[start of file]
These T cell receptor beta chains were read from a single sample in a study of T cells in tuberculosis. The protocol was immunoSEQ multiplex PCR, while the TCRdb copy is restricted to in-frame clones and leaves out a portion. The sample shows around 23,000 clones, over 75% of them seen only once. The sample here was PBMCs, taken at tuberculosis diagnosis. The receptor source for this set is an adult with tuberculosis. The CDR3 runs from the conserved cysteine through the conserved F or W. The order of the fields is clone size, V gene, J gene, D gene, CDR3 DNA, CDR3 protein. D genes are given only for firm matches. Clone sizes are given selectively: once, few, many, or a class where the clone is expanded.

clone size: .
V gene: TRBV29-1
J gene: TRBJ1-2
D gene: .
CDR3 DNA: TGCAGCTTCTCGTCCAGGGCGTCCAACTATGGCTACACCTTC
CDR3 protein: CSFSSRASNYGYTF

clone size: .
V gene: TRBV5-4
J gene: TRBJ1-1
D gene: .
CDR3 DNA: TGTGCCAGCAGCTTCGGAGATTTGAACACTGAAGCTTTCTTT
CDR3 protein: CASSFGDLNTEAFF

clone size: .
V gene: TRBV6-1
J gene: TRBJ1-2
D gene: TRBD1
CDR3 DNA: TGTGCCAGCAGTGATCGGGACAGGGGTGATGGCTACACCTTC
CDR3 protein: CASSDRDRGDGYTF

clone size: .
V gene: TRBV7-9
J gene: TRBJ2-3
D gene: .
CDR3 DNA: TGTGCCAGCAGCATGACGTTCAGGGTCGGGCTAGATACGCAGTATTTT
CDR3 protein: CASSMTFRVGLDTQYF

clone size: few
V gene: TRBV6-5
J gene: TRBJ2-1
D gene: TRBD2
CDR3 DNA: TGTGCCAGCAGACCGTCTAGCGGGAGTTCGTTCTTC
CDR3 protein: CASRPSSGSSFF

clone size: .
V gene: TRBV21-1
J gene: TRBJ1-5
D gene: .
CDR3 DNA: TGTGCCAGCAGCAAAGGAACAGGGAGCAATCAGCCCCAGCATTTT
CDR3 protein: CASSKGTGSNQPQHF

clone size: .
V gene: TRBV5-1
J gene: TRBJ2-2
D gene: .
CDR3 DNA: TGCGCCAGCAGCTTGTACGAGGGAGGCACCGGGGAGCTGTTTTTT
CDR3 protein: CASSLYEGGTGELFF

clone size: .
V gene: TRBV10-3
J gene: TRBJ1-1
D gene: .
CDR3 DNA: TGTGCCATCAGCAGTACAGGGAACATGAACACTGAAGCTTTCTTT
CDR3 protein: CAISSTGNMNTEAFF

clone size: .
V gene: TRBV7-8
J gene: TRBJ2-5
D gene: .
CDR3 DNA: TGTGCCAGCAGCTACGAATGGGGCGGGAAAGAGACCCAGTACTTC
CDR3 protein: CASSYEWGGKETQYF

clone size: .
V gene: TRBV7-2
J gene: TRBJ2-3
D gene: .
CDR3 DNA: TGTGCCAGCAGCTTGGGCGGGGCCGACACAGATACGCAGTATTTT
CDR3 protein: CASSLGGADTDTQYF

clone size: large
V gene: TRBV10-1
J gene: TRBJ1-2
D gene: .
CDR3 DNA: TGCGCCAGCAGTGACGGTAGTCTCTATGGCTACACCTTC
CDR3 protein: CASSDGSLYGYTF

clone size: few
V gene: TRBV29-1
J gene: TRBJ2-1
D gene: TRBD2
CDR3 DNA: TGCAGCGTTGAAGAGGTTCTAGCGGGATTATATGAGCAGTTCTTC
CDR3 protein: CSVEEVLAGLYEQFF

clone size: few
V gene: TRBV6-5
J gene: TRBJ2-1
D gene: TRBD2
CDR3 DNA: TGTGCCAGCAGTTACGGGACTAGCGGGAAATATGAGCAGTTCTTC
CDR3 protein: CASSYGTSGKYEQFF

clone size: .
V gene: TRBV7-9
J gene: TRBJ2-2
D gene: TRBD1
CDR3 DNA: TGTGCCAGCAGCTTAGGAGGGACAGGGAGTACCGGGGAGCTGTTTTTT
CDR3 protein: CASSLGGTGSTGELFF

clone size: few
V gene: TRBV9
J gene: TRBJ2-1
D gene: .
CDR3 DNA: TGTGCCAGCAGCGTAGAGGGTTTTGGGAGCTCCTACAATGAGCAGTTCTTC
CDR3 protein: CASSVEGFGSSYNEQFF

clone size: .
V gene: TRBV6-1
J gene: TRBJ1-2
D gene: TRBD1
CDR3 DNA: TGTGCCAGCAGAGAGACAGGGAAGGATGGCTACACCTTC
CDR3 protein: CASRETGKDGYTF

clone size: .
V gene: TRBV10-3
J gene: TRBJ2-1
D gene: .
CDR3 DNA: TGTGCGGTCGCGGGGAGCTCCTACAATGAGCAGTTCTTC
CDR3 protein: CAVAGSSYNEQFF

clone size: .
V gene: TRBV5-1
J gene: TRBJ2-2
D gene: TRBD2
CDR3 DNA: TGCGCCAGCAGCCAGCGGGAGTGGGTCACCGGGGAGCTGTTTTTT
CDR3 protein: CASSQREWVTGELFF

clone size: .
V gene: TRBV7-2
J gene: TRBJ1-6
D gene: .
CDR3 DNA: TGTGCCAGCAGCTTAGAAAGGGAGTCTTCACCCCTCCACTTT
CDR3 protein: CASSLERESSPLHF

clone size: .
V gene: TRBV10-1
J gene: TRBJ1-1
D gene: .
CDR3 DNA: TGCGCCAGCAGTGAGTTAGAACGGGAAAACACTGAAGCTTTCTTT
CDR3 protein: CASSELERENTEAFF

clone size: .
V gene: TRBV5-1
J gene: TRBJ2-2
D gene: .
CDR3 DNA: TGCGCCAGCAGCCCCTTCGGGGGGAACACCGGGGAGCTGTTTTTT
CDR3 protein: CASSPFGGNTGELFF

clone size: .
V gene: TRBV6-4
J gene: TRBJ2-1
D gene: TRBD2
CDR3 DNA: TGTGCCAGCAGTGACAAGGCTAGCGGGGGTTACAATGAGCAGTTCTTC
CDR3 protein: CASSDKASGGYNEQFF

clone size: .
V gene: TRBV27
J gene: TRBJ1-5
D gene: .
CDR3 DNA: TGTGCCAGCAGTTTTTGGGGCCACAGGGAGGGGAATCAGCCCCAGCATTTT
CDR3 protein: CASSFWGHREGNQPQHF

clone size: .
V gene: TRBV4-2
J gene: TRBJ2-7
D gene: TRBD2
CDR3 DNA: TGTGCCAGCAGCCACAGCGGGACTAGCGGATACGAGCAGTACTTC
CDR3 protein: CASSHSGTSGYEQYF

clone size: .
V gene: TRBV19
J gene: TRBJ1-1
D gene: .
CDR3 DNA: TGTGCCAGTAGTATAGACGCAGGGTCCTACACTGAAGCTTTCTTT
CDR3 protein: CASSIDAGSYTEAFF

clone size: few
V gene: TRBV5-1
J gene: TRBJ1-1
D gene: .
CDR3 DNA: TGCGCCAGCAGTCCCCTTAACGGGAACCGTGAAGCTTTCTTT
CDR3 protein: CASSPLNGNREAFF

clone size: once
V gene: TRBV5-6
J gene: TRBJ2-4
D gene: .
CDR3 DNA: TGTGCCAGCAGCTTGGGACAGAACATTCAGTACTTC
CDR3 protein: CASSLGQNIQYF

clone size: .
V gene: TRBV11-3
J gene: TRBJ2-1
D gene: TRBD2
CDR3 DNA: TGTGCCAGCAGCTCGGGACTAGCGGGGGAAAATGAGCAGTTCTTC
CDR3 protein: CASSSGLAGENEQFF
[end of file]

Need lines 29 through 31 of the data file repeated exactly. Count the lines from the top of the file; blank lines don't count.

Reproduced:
D gene: TRBD2
CDR3 DNA: TGTGCCAGCAGACCGTCTAGCGGGAGTTCGTTCTTC
CDR3 protein: CASRPSSGSSFF